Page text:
In a decision released Wednesday, the state Office of Legislative Counsel has ruled that a proposed water district for the Paso Robles groundwater basin is constitutional but could still face legal questions.
State Assemblyman Katcho Achadjian, R-San Luis Obispo, said he will continue to pursue his legislation, AB 2453, to create a hybrid board of directors for the district that is a combination of property owners and directly elected residents of the district.
“The Legislative Counsel opinion, while stating that the proposed composition of the board of directors may have passed constitutional muster, does not mean this hybrid board structure is free from legal challenges,” Achadjian said in a letter Wednesday to PRO Water Equity, one of two North County groups that proposed the district.
“With that understanding, I have decided to continue moving forward with my legislation with the knowledge that it is a work in progress.”
In his letter, Achadjian explained that state law allows for two types of districts. One would have landowner-elected boards of directors for water districts, which are often referred to as “off-the-shelf districts.” Other types of districts have boards elected by all registered voters.
The proposed board is a hybrid of the two, and it is this legal gray area that could raise questions among lawmakers as the bill moves through the Legislature.
“AB 2453 simply makes such an alternative available to your local elected officials, who, through the LAFCO (Local Agency Formation Commission) process, will have a lengthy process for public input and will ultimately determine whether or not to form a district and what type of governance structure to adopt,” Achadjian said.
The Legislative Counsel opinion resolves a legal impasse that put on hold efforts to form a water management district to deal with the crisis in the Paso Robles groundwater basin, which is suffering from a combination of too much pumping and years of drought. In recent years, water levels have dropped 2 to 6 feet per year, depending on location, causing wells to go dry for some homeowners and irrigators.
“I am hopeful that this will provide some options for forming the district as opposed to just killing the whole thing,” said Supervisor Frank Mecham, whose district encompasses most of the Paso Robles basin.
State Sen. Bill Monning, D-Carmel, was not available to comment on the legal opinion.
The hybrid board of directors was a compromise reached by PRO Water
Equity, which includes rural residents of the basin, and another group called Paso Robles Agricultural Alliance for Groundwater Solutions, which consists mostly of farmers of irrigated agriculture.
The board structure is intended to meet the needs of both residents and the many vintners in the basin. The county Board of Supervisors and the Paso Robles City Council have voted to support the proposed district.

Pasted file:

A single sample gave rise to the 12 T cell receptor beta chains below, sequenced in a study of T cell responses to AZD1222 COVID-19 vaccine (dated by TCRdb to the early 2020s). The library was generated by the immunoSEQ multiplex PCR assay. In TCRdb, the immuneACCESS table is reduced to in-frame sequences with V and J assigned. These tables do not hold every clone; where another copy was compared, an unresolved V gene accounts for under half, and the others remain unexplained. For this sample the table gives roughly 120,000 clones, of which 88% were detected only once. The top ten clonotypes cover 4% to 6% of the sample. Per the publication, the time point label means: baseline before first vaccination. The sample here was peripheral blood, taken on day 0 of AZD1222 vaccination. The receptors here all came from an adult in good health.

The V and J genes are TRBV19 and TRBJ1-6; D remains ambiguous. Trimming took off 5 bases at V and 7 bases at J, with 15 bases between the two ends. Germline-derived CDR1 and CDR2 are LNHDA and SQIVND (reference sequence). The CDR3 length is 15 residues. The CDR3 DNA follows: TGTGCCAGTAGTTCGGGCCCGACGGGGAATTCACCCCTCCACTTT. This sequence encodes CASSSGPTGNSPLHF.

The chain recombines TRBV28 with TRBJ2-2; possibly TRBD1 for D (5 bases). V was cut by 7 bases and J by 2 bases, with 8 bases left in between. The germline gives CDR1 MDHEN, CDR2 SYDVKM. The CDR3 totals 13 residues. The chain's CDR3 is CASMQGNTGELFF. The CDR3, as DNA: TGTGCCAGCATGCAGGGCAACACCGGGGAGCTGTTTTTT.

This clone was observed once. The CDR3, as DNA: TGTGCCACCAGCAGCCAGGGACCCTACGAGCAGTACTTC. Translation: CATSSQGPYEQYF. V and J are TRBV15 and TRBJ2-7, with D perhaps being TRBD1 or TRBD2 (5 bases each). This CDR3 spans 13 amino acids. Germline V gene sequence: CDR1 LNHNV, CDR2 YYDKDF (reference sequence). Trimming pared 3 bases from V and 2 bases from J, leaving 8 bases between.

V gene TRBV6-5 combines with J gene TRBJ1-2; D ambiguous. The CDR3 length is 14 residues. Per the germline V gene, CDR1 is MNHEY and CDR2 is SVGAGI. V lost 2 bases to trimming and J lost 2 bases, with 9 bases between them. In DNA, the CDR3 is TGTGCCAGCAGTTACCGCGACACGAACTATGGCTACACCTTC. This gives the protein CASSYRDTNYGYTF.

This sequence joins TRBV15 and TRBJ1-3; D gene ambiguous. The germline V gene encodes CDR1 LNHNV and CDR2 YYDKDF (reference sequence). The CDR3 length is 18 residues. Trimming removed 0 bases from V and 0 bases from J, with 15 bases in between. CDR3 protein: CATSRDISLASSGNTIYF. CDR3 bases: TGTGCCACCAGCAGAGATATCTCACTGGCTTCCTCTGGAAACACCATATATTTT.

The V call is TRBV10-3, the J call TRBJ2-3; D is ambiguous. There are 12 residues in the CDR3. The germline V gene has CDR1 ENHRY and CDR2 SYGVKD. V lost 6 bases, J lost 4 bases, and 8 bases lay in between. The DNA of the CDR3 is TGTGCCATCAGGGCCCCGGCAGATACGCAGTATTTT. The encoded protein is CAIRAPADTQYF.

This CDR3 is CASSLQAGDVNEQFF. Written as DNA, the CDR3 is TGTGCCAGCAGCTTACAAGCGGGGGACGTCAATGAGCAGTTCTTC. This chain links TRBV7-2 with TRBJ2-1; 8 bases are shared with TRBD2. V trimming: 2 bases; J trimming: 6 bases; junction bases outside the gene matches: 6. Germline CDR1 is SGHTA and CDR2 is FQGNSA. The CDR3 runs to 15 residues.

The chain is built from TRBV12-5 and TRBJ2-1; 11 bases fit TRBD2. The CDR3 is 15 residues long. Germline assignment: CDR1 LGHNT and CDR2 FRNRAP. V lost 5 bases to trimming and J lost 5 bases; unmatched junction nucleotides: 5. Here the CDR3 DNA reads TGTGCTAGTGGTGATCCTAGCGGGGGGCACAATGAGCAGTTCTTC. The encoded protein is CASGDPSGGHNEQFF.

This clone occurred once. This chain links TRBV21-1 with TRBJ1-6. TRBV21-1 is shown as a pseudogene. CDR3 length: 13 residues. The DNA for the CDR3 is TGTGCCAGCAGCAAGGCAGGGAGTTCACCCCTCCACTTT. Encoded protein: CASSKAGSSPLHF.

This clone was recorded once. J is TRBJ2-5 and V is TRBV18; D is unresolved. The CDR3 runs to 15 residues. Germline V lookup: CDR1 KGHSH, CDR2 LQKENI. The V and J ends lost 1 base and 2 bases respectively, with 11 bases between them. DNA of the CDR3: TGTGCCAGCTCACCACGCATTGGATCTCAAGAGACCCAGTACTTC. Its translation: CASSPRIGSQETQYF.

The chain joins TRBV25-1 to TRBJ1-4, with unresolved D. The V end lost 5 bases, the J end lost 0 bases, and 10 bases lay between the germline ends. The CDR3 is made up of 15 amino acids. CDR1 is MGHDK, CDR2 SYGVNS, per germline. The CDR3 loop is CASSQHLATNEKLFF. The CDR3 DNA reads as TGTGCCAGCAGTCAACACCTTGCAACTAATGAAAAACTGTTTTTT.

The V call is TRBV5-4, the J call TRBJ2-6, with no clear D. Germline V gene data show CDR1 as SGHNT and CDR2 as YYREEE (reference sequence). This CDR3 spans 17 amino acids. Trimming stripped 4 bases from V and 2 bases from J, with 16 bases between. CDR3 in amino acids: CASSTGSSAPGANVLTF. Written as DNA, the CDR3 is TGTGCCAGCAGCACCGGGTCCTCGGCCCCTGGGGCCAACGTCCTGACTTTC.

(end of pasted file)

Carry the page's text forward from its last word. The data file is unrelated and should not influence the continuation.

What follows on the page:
The proposed nine-person water district board would be composed of three members elected directly by district residents, while the other six would be elected by landowners in the basin based on whether they are large-, medium- or small-acreage landowners.
A month ago, the state Office of Legislative Counsel, which is the legal advisory body for the Legislature, told Achadjian that the water district’s hybrid board of directors may violate the equal protection clauses of the state and national constitutions.
Those clauses ensure that all people are treated equally under the law unless there is a substantial reason why they should not.
In a 21-page opinion made public Wednesday, the Legislative Counsel resolved that question.
The opinion stated that water districts — limited by law to provide specific services — can charge district landowners based on their water usage.
Therefore, under the equal protection clause of the Constitution, it is legal for large water users to have greater say in choosing the district’s board of directors, the Legislative Counsel said.
Achadjian said he is aware that some residents of the Paso Robles basin are opposed to the water district as proposed. His main concern is preventing the state from taking over management of the basin. Moving forward with the proposed district “will send a signal to the governor that we are serious about the health of the basin,” he said.
“Therefore, I am committed to continue working with all parties to get it right,” he said.
Most opponents of the proposed district want both the formation of the district and the election of the board of directors to be based on popular votes rather than property ownership.
County Supervisor Debbie Arnold, whose district also includes parts of the Paso Robles basin, said the election of the board of directors is secondary to the vote to form the district because both residents and farmers would be affected by the district.
“I would hope that the legislation would include a formation vote of one person, one vote,” she said. “The formation vote is the important thing.”